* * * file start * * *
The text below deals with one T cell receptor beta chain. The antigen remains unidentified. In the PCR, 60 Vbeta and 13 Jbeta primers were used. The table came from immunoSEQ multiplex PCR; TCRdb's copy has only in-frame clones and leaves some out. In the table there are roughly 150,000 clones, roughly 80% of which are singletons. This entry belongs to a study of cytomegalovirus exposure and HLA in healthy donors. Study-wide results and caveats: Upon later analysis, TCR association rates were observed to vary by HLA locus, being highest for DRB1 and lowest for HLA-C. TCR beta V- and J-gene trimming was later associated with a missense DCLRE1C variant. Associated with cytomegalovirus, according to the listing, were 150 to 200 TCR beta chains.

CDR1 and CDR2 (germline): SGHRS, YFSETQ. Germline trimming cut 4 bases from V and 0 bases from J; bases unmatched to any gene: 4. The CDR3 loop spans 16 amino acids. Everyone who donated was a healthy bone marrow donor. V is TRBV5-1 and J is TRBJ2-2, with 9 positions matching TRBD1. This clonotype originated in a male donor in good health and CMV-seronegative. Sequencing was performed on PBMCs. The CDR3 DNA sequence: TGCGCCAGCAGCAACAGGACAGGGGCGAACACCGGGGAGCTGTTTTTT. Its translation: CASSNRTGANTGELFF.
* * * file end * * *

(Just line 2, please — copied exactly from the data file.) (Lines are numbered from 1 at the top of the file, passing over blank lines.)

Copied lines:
CDR1 and CDR2 (germline): SGHRS, YFSETQ. Germline trimming cut 4 bases from V and 0 bases from J; bases unmatched to any gene: 4. The CDR3 loop spans 16 amino acids. Everyone who donated was a healthy bone marrow donor. V is TRBV5-1 and J is TRBJ2-2, with 9 positions matching TRBD1. This clonotype originated in a male donor in good health and CMV-seronegative. Sequencing was performed on PBMCs. The CDR3 DNA sequence: TGCGCCAGCAGCAACAGGACAGGGGCGAACACCGGGGAGCTGTTTTTT. Its translation: CASSNRTGANTGELFF.